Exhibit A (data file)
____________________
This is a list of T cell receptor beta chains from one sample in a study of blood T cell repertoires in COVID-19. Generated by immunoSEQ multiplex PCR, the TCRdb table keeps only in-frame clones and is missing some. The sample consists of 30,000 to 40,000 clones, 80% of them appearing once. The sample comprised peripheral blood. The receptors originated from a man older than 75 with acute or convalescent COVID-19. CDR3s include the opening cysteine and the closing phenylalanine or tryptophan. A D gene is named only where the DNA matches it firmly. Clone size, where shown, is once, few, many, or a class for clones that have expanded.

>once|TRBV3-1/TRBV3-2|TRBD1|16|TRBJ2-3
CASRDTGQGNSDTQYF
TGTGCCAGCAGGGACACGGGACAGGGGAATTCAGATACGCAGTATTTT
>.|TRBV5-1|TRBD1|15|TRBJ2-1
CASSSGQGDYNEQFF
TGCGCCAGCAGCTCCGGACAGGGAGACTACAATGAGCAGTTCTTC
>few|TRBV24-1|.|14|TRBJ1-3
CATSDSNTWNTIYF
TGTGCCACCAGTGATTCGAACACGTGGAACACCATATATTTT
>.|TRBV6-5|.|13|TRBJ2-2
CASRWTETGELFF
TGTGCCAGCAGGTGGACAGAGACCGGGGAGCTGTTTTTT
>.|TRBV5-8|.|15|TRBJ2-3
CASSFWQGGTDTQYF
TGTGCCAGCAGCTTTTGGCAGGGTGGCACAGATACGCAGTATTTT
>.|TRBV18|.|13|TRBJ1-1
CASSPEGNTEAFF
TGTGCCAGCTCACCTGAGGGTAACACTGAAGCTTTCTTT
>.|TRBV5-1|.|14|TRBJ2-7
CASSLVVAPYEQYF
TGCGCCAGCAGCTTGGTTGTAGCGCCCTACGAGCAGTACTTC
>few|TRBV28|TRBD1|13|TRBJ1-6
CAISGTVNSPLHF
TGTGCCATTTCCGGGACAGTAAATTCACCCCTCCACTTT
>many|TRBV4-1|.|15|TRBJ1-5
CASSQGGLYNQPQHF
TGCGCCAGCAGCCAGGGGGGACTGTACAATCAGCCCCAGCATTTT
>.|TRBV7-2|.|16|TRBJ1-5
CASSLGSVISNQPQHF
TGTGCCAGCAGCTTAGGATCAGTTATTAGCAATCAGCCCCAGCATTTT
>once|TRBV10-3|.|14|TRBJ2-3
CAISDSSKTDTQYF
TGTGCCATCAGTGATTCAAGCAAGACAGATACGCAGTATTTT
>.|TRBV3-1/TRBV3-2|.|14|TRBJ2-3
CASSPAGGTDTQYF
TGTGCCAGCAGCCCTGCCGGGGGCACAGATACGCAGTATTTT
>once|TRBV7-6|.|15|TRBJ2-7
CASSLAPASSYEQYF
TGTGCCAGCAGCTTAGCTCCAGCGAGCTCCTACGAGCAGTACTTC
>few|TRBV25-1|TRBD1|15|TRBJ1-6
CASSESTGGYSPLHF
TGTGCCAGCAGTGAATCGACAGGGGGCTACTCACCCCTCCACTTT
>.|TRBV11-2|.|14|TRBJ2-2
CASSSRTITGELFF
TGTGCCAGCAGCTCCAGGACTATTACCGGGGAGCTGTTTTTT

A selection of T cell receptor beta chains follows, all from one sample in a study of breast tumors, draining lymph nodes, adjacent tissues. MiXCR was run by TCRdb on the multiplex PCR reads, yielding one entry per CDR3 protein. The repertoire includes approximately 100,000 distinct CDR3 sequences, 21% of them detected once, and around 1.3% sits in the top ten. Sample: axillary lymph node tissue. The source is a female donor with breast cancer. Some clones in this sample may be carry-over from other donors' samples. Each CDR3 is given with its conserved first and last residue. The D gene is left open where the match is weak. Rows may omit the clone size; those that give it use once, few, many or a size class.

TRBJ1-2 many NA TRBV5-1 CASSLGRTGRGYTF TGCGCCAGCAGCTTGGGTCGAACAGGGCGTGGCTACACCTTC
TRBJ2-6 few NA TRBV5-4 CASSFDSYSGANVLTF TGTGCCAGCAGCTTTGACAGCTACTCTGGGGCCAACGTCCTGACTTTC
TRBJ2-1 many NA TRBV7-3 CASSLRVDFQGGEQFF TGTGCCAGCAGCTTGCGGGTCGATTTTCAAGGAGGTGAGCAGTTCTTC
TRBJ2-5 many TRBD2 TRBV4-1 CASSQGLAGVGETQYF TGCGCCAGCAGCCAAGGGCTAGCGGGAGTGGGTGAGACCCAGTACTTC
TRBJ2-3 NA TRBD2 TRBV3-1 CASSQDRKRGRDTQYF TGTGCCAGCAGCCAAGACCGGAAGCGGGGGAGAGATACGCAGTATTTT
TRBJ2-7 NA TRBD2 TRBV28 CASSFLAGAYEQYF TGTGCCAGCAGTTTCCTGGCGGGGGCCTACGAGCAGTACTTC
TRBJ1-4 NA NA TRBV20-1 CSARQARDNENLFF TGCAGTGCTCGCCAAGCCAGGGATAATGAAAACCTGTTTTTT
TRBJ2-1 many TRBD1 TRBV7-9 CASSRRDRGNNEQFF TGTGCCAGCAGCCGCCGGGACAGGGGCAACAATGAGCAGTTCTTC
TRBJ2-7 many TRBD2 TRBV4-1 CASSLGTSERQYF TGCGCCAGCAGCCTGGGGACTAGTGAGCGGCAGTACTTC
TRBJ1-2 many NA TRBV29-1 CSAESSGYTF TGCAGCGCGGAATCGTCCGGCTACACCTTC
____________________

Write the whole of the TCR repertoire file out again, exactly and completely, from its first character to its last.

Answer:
This is a list of T cell receptor beta chains from one sample in a study of blood T cell repertoires in COVID-19. Generated by immunoSEQ multiplex PCR, the TCRdb table keeps only in-frame clones and is missing some. The sample consists of 30,000 to 40,000 clones, 80% of them appearing once. The sample comprised peripheral blood. The receptors originated from a man older than 75 with acute or convalescent COVID-19. CDR3s include the opening cysteine and the closing phenylalanine or tryptophan. A D gene is named only where the DNA matches it firmly. Clone size, where shown, is once, few, many, or a class for clones that have expanded.

>once|TRBV3-1/TRBV3-2|TRBD1|16|TRBJ2-3
CASRDTGQGNSDTQYF
TGTGCCAGCAGGGACACGGGACAGGGGAATTCAGATACGCAGTATTTT
>.|TRBV5-1|TRBD1|15|TRBJ2-1
CASSSGQGDYNEQFF
TGCGCCAGCAGCTCCGGACAGGGAGACTACAATGAGCAGTTCTTC
>few|TRBV24-1|.|14|TRBJ1-3
CATSDSNTWNTIYF
TGTGCCACCAGTGATTCGAACACGTGGAACACCATATATTTT
>.|TRBV6-5|.|13|TRBJ2-2
CASRWTETGELFF
TGTGCCAGCAGGTGGACAGAGACCGGGGAGCTGTTTTTT
>.|TRBV5-8|.|15|TRBJ2-3
CASSFWQGGTDTQYF
TGTGCCAGCAGCTTTTGGCAGGGTGGCACAGATACGCAGTATTTT
>.|TRBV18|.|13|TRBJ1-1
CASSPEGNTEAFF
TGTGCCAGCTCACCTGAGGGTAACACTGAAGCTTTCTTT
>.|TRBV5-1|.|14|TRBJ2-7
CASSLVVAPYEQYF
TGCGCCAGCAGCTTGGTTGTAGCGCCCTACGAGCAGTACTTC
>few|TRBV28|TRBD1|13|TRBJ1-6
CAISGTVNSPLHF
TGTGCCATTTCCGGGACAGTAAATTCACCCCTCCACTTT
>many|TRBV4-1|.|15|TRBJ1-5
CASSQGGLYNQPQHF
TGCGCCAGCAGCCAGGGGGGACTGTACAATCAGCCCCAGCATTTT
>.|TRBV7-2|.|16|TRBJ1-5
CASSLGSVISNQPQHF
TGTGCCAGCAGCTTAGGATCAGTTATTAGCAATCAGCCCCAGCATTTT
>once|TRBV10-3|.|14|TRBJ2-3
CAISDSSKTDTQYF
TGTGCCATCAGTGATTCAAGCAAGACAGATACGCAGTATTTT
>.|TRBV3-1/TRBV3-2|.|14|TRBJ2-3
CASSPAGGTDTQYF
TGTGCCAGCAGCCCTGCCGGGGGCACAGATACGCAGTATTTT
>once|TRBV7-6|.|15|TRBJ2-7
CASSLAPASSYEQYF
TGTGCCAGCAGCTTAGCTCCAGCGAGCTCCTACGAGCAGTACTTC
>few|TRBV25-1|TRBD1|15|TRBJ1-6
CASSESTGGYSPLHF
TGTGCCAGCAGTGAATCGACAGGGGGCTACTCACCCCTCCACTTT
>.|TRBV11-2|.|14|TRBJ2-2
CASSSRTITGELFF
TGTGCCAGCAGCTCCAGGACTATTACCGGGGAGCTGTTTTTT

A selection of T cell receptor beta chains follows, all from one sample in a study of breast tumors, draining lymph nodes, adjacent tissues. MiXCR was run by TCRdb on the multiplex PCR reads, yielding one entry per CDR3 protein. The repertoire includes approximately 100,000 distinct CDR3 sequences, 21% of them detected once, and around 1.3% sits in the top ten. Sample: axillary lymph node tissue. The source is a female donor with breast cancer. Some clones in this sample may be carry-over from other donors' samples. Each CDR3 is given with its conserved first and last residue. The D gene is left open where the match is weak. Rows may omit the clone size; those that give it use once, few, many or a size class.

TRBJ1-2 many NA TRBV5-1 CASSLGRTGRGYTF TGCGCCAGCAGCTTGGGTCGAACAGGGCGTGGCTACACCTTC
TRBJ2-6 few NA TRBV5-4 CASSFDSYSGANVLTF TGTGCCAGCAGCTTTGACAGCTACTCTGGGGCCAACGTCCTGACTTTC
TRBJ2-1 many NA TRBV7-3 CASSLRVDFQGGEQFF TGTGCCAGCAGCTTGCGGGTCGATTTTCAAGGAGGTGAGCAGTTCTTC
TRBJ2-5 many TRBD2 TRBV4-1 CASSQGLAGVGETQYF TGCGCCAGCAGCCAAGGGCTAGCGGGAGTGGGTGAGACCCAGTACTTC
TRBJ2-3 NA TRBD2 TRBV3-1 CASSQDRKRGRDTQYF TGTGCCAGCAGCCAAGACCGGAAGCGGGGGAGAGATACGCAGTATTTT
TRBJ2-7 NA TRBD2 TRBV28 CASSFLAGAYEQYF TGTGCCAGCAGTTTCCTGGCGGGGGCCTACGAGCAGTACTTC
TRBJ1-4 NA NA TRBV20-1 CSARQARDNENLFF TGCAGTGCTCGCCAAGCCAGGGATAATGAAAACCTGTTTTTT
TRBJ2-1 many TRBD1 TRBV7-9 CASSRRDRGNNEQFF TGTGCCAGCAGCCGCCGGGACAGGGGCAACAATGAGCAGTTCTTC
TRBJ2-7 many TRBD2 TRBV4-1 CASSLGTSERQYF TGCGCCAGCAGCCTGGGGACTAGTGAGCGGCAGTACTTC
TRBJ1-2 many NA TRBV29-1 CSAESSGYTF TGCAGCGCGGAATCGTCCGGCTACACCTTC